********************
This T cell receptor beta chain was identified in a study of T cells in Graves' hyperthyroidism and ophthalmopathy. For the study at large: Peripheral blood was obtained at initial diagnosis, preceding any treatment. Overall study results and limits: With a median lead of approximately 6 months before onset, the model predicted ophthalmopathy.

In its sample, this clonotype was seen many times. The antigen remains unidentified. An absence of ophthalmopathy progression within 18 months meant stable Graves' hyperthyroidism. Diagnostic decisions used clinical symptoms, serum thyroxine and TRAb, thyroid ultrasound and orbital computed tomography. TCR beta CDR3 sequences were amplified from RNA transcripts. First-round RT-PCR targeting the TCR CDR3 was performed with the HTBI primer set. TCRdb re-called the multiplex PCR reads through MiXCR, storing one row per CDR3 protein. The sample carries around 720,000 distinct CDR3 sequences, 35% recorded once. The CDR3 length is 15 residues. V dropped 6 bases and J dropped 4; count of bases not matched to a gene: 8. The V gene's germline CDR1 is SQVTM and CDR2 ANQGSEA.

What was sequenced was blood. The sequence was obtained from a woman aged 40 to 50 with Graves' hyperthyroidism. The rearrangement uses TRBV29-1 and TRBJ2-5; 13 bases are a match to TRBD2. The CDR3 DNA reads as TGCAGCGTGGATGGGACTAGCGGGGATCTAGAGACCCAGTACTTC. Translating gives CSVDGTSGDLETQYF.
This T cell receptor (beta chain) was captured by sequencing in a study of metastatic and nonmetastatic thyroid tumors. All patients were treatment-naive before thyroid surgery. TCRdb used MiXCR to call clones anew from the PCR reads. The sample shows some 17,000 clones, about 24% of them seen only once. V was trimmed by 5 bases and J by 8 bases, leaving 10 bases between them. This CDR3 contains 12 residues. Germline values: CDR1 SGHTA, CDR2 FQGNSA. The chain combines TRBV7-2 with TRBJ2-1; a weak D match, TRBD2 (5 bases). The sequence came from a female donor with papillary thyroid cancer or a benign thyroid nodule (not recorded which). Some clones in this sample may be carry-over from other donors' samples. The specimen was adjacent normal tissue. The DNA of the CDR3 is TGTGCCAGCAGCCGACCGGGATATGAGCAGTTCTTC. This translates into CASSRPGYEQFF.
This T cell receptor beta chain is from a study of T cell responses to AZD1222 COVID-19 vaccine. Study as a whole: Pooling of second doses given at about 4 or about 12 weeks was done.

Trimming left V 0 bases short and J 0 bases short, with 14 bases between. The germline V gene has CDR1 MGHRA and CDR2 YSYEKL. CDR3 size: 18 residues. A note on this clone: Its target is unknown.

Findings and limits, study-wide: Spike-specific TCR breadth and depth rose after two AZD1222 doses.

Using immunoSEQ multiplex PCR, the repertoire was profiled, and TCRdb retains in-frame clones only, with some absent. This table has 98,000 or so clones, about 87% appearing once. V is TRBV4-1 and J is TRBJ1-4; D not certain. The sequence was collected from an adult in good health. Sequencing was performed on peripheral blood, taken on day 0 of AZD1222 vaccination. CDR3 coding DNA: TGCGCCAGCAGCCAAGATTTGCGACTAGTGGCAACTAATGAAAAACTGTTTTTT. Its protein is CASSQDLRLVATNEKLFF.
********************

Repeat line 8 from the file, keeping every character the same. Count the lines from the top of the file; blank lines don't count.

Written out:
Using immunoSEQ multiplex PCR, the repertoire was profiled, and TCRdb retains in-frame clones only, with some absent. This table has 98,000 or so clones, about 87% appearing once. V is TRBV4-1 and J is TRBJ1-4; D not certain. The sequence was collected from an adult in good health. Sequencing was performed on peripheral blood, taken on day 0 of AZD1222 vaccination. CDR3 coding DNA: TGCGCCAGCAGCCAAGATTTGCGACTAGTGGCAACTAATGAAAAACTGTTTTTT. Its protein is CASSQDLRLVATNEKLFF.